Desiccation and Consolidation of Dredged Materials

by Raymond J. Krizek, (M.ASCE), Prof. of Civ. Engrg.; The Technological Inst., Northwestern Univ., Evanston, Ill.,
Tuncer B. Edil, (M.ASCE), Assoc. Prof. of Civ. and Environmental Engrg. and Engrg. Mechanics; Univ. of Wisconsin, Madison, Wisc.,
Manuel Casteleiro, Escuela Tecnica Superior de Ingenieros de Caminos, Canales, y Puertos, Universidad Politecnica de Barcelona, Barcelona, Spain,

Serial Information: Journal of the Geotechnical Engineering Division, 1977, Vol. 103, Issue 12, Pg. 1399-1418

Document Type: Journal Paper


A mathematical model, which numerically solves the boundary value problem representing these physical phenomena, is applied in conjunction with the results of an extensive experimental investigation to (1)Calculate the settlements that are predicted for the dredged materials placed in the Penn 7 disposal area in Toledo, Ohio; and (2)evaluate the effect that modifications in the boundary conditions have on the consolidation behavior of the fill. Although drainage conditions at the bottom of the layer do exert some influence on the consolidation rate during deposition of the dredgings, the evapotranspiration potential renders this effect almost negligible when desiccation takes place at the surface. On the other hand, transpiration plays an important role on the consolidation rate during the early stages of desiccation, but this effect is reduced considerably as the water table approaches an equilibrium position. In summary, theoretical results indicate that significant improvement in the consolidation behavior of dredged materials can apparently not be achieved with low cost modifications in the boundary conditions, but the use of vegetation with high transpiration rates appears to offer considerable promise.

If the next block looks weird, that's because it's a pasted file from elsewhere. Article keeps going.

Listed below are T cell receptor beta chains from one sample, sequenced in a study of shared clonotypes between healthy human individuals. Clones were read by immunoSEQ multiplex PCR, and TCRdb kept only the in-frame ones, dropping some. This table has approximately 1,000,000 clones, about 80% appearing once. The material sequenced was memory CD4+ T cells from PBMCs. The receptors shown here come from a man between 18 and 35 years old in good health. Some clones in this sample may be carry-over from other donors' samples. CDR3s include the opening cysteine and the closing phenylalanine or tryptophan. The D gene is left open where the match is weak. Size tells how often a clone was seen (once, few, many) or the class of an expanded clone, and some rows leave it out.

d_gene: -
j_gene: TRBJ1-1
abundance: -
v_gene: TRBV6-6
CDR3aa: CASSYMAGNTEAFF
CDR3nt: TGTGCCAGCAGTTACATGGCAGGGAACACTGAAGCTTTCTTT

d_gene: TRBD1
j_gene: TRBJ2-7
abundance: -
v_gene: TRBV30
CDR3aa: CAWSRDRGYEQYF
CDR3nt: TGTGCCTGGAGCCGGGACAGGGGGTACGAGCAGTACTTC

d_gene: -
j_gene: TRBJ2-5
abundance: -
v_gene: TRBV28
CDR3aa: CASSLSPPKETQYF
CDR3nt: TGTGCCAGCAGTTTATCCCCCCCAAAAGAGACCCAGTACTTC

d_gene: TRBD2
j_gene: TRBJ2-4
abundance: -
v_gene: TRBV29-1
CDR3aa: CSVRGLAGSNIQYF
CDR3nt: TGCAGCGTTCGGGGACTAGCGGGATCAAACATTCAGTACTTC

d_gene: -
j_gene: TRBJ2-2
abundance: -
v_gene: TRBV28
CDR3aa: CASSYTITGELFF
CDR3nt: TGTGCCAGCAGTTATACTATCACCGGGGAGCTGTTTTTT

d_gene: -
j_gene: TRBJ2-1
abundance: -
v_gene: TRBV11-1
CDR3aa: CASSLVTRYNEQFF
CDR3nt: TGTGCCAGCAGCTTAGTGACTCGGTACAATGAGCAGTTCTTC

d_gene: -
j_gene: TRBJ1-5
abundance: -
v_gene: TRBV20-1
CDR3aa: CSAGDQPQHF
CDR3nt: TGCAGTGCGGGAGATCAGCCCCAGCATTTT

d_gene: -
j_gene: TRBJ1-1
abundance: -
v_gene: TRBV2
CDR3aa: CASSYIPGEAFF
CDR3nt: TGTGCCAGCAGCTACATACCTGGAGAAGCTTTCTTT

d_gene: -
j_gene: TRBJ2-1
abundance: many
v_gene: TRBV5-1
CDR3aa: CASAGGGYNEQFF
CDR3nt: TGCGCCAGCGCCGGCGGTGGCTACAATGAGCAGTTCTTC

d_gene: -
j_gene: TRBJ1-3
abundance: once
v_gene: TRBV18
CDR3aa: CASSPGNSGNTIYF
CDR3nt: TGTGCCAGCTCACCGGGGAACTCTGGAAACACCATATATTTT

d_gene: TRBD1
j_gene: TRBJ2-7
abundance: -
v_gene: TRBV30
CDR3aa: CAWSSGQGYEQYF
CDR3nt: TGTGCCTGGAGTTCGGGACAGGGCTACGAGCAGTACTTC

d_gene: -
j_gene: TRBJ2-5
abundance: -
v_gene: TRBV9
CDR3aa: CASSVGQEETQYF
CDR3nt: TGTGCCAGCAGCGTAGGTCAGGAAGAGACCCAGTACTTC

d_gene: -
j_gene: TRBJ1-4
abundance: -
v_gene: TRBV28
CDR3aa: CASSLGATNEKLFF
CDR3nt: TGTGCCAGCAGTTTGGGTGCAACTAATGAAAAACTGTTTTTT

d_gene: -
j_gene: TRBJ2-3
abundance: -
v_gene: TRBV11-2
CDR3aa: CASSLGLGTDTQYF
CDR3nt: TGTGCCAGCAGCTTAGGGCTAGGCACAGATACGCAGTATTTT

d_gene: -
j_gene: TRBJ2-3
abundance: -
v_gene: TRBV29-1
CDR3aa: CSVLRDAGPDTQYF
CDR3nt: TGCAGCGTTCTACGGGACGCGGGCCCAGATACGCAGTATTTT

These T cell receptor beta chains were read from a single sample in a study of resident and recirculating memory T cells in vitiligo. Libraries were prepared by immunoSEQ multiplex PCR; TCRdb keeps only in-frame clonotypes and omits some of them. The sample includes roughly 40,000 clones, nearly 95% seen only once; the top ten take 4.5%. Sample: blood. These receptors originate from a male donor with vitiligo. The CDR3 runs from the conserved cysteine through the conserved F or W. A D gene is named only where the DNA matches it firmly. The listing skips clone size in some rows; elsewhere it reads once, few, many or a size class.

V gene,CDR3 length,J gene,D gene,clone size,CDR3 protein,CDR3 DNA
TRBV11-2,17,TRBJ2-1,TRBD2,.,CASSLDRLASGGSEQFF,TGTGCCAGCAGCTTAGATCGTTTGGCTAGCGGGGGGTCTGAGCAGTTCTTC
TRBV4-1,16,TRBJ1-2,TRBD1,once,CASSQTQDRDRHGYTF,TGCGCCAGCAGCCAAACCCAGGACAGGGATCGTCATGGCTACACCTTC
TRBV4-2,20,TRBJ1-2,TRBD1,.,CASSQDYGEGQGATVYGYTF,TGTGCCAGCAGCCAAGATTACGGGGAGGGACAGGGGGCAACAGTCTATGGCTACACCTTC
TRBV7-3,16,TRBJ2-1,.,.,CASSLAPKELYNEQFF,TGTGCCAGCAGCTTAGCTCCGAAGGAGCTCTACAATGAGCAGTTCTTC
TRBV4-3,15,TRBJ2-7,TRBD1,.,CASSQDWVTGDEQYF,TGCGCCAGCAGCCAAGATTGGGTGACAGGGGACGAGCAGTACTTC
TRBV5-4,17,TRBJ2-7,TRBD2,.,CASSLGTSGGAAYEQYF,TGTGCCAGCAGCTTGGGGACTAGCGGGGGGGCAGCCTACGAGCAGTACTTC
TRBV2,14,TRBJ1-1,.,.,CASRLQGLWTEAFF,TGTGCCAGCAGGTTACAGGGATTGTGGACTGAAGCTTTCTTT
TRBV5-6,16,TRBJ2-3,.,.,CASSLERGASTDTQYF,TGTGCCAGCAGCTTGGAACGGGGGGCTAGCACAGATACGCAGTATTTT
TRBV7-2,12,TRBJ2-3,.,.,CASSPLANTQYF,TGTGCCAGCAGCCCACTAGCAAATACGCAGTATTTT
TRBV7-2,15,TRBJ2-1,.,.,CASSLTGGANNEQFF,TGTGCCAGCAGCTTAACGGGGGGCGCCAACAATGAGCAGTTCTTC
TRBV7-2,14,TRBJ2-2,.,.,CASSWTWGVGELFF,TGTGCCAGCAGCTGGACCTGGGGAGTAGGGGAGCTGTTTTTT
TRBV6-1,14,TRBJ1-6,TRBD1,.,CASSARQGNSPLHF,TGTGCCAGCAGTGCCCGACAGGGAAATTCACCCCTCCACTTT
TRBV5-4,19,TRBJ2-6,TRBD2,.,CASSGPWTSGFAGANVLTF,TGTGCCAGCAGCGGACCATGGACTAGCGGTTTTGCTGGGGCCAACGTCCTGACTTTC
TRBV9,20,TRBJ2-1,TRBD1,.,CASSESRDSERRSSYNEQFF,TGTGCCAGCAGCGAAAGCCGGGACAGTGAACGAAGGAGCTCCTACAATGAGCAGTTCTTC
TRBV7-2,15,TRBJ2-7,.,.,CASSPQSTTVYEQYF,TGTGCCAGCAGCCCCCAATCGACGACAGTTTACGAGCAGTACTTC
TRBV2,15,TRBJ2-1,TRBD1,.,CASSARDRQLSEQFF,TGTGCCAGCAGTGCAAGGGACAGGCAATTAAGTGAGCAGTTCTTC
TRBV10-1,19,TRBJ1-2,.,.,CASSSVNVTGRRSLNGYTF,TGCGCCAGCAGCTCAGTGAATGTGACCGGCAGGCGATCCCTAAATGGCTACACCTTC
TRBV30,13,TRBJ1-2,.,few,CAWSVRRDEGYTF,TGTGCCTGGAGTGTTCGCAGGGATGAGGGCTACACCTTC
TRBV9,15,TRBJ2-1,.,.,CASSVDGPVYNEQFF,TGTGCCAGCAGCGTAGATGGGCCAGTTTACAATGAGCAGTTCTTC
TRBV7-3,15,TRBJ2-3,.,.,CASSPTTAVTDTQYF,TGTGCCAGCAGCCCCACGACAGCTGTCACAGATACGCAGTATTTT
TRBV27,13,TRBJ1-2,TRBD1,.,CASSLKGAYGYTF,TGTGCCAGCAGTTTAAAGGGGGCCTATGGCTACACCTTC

Subject Headings: Dredged materials | Material properties | Numerical models | Numerical analysis | Boundary conditions | Transpiration | Mathematical models | Physical models | Ohio | United States

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